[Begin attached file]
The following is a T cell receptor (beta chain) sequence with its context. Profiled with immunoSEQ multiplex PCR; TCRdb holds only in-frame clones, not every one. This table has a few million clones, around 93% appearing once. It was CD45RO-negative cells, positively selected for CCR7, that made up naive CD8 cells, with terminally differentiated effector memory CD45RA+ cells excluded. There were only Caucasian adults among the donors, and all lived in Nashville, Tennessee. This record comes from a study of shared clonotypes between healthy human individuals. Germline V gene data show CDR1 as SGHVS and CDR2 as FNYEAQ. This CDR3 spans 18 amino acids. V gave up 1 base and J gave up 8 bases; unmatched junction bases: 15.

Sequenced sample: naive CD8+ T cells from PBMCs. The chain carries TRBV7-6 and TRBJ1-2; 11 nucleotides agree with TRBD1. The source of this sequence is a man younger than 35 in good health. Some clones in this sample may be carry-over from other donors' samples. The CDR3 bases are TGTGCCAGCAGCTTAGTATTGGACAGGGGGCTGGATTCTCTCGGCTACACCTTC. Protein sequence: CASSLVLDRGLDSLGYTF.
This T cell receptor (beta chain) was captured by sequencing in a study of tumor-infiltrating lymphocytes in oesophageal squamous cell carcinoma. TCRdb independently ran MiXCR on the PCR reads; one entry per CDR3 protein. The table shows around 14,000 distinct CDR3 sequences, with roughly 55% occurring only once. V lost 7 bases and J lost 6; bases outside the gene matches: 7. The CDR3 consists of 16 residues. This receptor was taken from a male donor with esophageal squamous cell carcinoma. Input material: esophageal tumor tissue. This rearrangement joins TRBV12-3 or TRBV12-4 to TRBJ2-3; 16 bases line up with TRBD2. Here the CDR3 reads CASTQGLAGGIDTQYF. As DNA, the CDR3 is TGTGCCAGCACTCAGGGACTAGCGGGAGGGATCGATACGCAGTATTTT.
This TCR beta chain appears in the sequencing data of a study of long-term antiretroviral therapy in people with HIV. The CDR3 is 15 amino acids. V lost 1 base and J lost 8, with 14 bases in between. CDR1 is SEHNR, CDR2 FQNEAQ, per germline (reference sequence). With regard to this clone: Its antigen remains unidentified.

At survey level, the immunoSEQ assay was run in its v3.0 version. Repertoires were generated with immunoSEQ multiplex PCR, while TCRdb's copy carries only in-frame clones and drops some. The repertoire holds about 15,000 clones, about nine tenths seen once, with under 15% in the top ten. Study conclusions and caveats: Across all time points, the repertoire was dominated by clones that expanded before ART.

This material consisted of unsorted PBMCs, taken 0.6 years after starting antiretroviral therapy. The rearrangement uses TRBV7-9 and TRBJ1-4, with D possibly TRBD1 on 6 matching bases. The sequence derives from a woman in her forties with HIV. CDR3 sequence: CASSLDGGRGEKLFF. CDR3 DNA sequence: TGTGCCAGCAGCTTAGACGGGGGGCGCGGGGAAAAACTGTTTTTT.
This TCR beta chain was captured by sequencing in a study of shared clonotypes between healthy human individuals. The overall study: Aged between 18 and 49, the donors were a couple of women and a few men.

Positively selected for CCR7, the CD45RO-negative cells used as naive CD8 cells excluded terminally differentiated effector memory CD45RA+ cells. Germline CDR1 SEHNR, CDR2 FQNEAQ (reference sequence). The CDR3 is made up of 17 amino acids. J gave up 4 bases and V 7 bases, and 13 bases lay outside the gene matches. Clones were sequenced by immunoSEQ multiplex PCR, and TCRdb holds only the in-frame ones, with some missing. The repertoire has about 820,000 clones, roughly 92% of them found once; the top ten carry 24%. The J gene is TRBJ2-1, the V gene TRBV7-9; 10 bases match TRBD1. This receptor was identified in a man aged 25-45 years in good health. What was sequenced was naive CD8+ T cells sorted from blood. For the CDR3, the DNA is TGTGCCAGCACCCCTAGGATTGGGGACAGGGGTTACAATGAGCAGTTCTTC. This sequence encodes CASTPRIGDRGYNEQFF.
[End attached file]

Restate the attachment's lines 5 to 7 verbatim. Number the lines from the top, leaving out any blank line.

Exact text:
At survey level, the immunoSEQ assay was run in its v3.0 version. Repertoires were generated with immunoSEQ multiplex PCR, while TCRdb's copy carries only in-frame clones and drops some. The repertoire holds about 15,000 clones, about nine tenths seen once, with under 15% in the top ten. Study conclusions and caveats: Across all time points, the repertoire was dominated by clones that expanded before ART.

This material consisted of unsorted PBMCs, taken 0.6 years after starting antiretroviral therapy. The rearrangement uses TRBV7-9 and TRBJ1-4, with D possibly TRBD1 on 6 matching bases. The sequence derives from a woman in her forties with HIV. CDR3 sequence: CASSLDGGRGEKLFF. CDR3 DNA sequence: TGTGCCAGCAGCTTAGACGGGGGGCGCGGGGAAAAACTGTTTTTT.
This TCR beta chain was captured by sequencing in a study of shared clonotypes between healthy human individuals. The overall study: Aged between 18 and 49, the donors were a couple of women and a few men.